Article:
In 1955, eight-year-old Susan Banyas peered out her third-grade classroom window and viewed the Marching Mothers with their children in tow carrying signs asking permission for their children to attend the much-superior white school in Hillsboro.
One sign was especially poignant: “Our children play together, why can’t they learn together?”
They did this for two years until, finally, the Supreme Court of the United States said, “Enough.”
It took the work of Thurgood Marshall, Constance Baker Motley who defended the Marching Mothers in federal court, NAACP lawyers from Cincinnati and Dayton, a few good Quaker women from Wilmington, many others — and especially the mothers who wouldn’t, and didn’t, give up.
They knew their children were as good as anyone’s children, and they also knew that getting a good education was essential to a decent job and a respectful life.
These haunting images never left Banyas — through her distant but ever-present Quaker background, her years at Ohio University and San Francisco State University’s Center for Experimental and Interdisciplinary Art. Through the founding of SO&SO&SO to “experiment with making movement images, inspired by poets and post-modern dancers.” And through much thought, some travel to Mexico, and a return to a Hillsboro High School reunion — and she was introduced to “A Bigger Story” (July, 1990).
As she says, “I leave Hillsboro, but Hillsboro never leaves me.”
“A Bigger Story” is the story of Philip Partridge and the torching of the Hillsboro “colored” school, from Banyas’ 2019 book titled “The Hillsboro Story: A Kaleidoscope History of an Integration Battle in My Hometown.”
Partridge was the county engineer, and his intention — two months after the Brown decision legally ended school segregation — was to force the integration of Hillsboro schools.
When Susan Banyas hears of this incident, she immediately heads back from Oregon to Hillsboro to interview “the 93-year-old mystery man, to ask him, what was it all about?” Before she leaves, she phones to be certain all the ducks are lined up and his son — the go-between — answers and tells her that his father died a half-hour earlier!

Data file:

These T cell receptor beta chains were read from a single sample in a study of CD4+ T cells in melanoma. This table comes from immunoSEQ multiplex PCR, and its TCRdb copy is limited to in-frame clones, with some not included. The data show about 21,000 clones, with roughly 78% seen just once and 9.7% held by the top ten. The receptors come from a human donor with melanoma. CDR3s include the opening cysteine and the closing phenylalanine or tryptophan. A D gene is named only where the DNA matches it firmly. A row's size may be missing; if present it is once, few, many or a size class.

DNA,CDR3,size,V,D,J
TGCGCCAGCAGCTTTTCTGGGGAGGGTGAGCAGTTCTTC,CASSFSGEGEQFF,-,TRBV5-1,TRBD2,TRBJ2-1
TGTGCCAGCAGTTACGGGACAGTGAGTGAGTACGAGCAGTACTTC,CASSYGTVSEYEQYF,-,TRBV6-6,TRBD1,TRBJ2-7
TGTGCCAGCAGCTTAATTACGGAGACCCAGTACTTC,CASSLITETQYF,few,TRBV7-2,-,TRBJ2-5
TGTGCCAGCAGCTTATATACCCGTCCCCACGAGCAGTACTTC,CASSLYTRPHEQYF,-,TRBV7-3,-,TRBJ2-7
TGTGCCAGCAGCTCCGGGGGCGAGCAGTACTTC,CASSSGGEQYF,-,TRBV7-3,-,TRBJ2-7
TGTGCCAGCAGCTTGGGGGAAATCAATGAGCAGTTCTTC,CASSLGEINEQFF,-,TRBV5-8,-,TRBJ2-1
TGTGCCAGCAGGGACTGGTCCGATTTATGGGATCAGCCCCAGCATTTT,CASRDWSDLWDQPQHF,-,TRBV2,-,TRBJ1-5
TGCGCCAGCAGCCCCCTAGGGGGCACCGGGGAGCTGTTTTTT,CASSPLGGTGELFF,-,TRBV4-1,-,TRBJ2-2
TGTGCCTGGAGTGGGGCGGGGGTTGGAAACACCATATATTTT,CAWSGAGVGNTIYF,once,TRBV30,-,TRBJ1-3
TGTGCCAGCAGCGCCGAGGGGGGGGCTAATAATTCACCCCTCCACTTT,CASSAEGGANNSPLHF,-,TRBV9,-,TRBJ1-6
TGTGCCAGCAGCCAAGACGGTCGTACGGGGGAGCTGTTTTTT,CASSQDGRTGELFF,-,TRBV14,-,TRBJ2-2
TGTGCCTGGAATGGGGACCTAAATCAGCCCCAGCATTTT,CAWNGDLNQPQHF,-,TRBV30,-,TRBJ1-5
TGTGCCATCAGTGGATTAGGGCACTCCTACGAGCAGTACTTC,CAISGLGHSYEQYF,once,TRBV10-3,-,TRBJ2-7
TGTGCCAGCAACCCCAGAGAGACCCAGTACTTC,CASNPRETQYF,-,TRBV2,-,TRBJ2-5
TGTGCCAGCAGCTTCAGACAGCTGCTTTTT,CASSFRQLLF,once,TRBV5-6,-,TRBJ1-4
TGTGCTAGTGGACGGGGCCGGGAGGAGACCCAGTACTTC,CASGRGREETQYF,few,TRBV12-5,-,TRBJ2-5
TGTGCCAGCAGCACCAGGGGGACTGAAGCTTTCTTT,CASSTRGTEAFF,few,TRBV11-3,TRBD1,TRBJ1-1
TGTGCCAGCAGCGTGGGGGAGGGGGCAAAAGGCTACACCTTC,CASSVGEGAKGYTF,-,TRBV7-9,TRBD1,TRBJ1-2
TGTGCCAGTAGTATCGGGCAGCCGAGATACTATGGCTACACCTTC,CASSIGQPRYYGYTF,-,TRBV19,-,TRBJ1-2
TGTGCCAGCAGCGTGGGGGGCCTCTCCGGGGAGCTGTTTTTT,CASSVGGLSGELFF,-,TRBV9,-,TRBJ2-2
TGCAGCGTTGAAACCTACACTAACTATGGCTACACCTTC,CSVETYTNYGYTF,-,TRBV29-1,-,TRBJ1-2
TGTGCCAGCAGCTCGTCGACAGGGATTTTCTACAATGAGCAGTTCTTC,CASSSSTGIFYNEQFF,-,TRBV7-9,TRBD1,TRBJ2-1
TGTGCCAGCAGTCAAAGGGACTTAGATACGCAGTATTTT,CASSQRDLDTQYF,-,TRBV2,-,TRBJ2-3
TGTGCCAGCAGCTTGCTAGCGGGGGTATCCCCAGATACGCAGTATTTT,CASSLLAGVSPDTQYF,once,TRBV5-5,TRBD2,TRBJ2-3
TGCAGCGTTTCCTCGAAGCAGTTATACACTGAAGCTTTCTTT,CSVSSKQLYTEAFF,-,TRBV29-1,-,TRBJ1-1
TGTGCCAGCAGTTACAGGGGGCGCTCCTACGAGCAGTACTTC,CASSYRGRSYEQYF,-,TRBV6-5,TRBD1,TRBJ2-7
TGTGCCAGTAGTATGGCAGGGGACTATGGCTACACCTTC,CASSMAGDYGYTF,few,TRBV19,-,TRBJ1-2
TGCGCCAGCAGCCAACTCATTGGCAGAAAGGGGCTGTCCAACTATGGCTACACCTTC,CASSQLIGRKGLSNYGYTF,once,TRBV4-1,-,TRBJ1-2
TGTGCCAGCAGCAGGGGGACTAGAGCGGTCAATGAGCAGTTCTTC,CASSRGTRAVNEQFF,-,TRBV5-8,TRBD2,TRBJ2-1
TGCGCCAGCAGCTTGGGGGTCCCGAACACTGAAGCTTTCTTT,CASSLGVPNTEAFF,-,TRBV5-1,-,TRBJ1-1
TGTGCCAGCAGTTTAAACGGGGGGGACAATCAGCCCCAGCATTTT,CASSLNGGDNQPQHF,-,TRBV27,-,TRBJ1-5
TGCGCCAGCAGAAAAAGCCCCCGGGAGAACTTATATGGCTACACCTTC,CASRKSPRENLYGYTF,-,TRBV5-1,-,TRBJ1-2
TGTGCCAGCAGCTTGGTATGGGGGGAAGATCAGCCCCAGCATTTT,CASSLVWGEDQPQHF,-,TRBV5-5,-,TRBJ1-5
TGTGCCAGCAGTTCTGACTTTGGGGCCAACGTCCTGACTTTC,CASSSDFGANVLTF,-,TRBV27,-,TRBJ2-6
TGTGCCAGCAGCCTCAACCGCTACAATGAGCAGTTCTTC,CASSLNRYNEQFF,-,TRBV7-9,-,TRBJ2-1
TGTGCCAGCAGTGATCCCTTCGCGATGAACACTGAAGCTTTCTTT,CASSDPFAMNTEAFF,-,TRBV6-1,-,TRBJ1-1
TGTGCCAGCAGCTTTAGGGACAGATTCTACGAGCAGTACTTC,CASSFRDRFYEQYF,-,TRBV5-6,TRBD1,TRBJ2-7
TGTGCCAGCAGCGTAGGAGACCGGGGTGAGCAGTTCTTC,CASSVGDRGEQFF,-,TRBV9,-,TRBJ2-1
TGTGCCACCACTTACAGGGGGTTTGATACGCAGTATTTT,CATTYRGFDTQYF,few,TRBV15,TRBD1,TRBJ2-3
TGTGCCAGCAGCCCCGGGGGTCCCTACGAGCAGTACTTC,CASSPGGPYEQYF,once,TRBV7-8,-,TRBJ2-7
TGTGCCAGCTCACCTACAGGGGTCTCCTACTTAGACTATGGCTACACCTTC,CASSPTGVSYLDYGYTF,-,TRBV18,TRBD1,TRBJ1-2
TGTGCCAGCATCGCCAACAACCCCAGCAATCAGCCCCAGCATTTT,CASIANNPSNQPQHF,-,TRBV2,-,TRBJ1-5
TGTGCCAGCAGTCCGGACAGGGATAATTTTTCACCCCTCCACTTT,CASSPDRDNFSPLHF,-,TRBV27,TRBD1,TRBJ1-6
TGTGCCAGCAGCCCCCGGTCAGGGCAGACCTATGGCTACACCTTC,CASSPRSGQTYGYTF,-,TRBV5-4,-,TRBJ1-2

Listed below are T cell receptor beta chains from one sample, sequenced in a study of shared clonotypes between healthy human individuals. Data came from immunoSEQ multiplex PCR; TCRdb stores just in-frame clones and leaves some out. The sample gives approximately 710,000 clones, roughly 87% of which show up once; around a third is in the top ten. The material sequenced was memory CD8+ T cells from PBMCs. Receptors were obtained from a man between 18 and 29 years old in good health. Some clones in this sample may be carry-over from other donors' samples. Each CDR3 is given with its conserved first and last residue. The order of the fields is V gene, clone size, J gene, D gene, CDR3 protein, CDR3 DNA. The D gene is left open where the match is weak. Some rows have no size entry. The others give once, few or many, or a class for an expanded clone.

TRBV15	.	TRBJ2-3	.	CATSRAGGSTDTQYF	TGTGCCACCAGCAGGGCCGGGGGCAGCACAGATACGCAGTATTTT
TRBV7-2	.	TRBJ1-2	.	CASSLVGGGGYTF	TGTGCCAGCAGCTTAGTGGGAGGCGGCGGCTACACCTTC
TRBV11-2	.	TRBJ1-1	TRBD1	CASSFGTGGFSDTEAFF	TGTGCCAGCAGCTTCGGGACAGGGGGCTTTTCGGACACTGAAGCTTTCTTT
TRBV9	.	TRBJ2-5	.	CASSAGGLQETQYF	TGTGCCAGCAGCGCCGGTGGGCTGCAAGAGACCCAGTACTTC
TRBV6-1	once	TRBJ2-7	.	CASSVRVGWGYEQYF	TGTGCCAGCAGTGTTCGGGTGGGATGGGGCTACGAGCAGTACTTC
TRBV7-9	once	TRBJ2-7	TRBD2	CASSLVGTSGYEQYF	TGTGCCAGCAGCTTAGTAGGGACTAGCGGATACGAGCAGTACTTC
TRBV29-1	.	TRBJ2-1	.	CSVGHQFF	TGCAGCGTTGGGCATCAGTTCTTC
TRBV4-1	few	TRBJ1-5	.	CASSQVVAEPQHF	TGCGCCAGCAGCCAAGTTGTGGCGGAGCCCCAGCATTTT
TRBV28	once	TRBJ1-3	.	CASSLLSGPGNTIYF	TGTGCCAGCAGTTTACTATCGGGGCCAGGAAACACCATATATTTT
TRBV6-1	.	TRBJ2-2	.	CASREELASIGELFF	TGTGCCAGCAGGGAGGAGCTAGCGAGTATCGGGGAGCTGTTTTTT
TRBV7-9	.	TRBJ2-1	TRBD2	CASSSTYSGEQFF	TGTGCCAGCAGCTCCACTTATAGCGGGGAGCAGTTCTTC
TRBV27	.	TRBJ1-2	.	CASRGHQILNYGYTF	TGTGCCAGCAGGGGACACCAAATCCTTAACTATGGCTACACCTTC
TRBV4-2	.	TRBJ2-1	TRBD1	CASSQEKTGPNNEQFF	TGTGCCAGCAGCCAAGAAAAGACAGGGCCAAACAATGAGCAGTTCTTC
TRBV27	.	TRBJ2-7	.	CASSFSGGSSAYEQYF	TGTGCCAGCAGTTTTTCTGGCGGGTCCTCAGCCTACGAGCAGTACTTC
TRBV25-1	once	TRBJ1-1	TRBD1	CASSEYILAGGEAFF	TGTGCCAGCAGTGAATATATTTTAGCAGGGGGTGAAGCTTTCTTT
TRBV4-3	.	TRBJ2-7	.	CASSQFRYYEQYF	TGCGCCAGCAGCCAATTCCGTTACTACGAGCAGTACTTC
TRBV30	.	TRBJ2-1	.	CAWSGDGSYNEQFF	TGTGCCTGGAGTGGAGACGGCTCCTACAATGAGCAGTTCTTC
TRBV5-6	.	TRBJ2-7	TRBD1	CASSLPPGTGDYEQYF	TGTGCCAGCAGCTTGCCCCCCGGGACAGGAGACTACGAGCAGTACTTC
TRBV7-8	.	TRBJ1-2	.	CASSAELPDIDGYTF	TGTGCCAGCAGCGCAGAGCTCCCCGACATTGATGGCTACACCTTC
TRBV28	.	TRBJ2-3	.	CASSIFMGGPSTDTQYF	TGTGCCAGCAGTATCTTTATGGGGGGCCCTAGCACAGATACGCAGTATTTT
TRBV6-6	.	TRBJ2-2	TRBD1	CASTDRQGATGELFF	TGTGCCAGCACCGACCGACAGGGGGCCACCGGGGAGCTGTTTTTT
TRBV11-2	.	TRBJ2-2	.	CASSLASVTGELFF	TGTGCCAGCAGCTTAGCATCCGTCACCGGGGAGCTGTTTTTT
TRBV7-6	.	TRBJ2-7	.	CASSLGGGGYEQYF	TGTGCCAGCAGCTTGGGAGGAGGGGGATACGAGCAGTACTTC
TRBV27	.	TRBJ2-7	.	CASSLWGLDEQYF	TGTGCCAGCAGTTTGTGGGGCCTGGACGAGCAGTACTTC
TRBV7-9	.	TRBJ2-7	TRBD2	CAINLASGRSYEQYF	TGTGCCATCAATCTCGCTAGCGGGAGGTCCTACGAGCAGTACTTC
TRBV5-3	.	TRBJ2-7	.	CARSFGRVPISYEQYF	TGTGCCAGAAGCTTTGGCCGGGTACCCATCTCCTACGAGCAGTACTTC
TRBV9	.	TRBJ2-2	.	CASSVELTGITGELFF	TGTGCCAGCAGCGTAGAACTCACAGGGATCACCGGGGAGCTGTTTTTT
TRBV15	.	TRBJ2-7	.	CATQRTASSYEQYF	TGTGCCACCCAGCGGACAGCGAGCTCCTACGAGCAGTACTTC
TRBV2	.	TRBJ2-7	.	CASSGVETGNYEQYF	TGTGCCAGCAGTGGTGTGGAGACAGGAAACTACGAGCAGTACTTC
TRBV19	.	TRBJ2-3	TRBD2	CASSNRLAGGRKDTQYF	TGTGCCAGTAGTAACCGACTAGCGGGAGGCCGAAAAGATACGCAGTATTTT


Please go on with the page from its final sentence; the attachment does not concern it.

After hearing that a black man is being questioned then about the burning of the segregated Lincoln School, Philip Partridge confesses and finds himself at Lima State Hospital for the Criminally Insane. He is released, found guilty of arson and breaking and entering, and sent to the Ohio State Penitentiary.
“My attorney pre-packaged me as a nut and I was not allowed to say one word at ‘my’ trial. Insanity was the plea entered on my behalf and so it remains to this day in the County Court Records.”
In March of 1955 Partridge is transferred to Roseville Honor Prison, and later that year, released.
Integration in the schools comes slowly. The students take tests which seem to disappear but later emerge. The school board gerrymanders the district, some black children repeat a year. When the tests do appear — the scores are high!
In October 2003 Susan visits with, and comes to rely on, Tom Partridge — the oldest son of Philip and Elizabeth — for the Philip Partridge story. The research begins in earnest. Her understanding is clear, “This story is not about small-town drama, although drama drives the story. The story is about power, about who controls memory, who has the authority to speak.” How might she speak?
”This Hillsboro Story is a ‘Dance for Democracy’ performed by Susan Banyas and accompanied by David Ornette Cherry. This two-person presentation is an effort to, “make the story graspable to young people to remind them that their lives matter, what they do matters.”
With an accompanying peace “No Strangers Here Today” which describes the Abolition Movement, it is presented twice in Hillsboro, funded by the Ohio Arts Council and again presented at Southern State Community College. The Hillsboro Story soon went on tour through the Artists Repertory Theatre and was chosen by the Portland Public Schools as a text for 11th-grade language arts.
“The Hillsboro Story: A Kaleidoscope History of an Integration Battle in My Hometown” is truly kaleidoscopic. At times it seems to be a stream of conscience, but it must be understood as a voice of a person crying in the wilderness of social injustice.
It is meant to remind us of the issues that permeates our society and don’t go away. This I feel she has done — and it is a serious reminder!
Neil Snarr is Professor Emeritus of Wilmington College.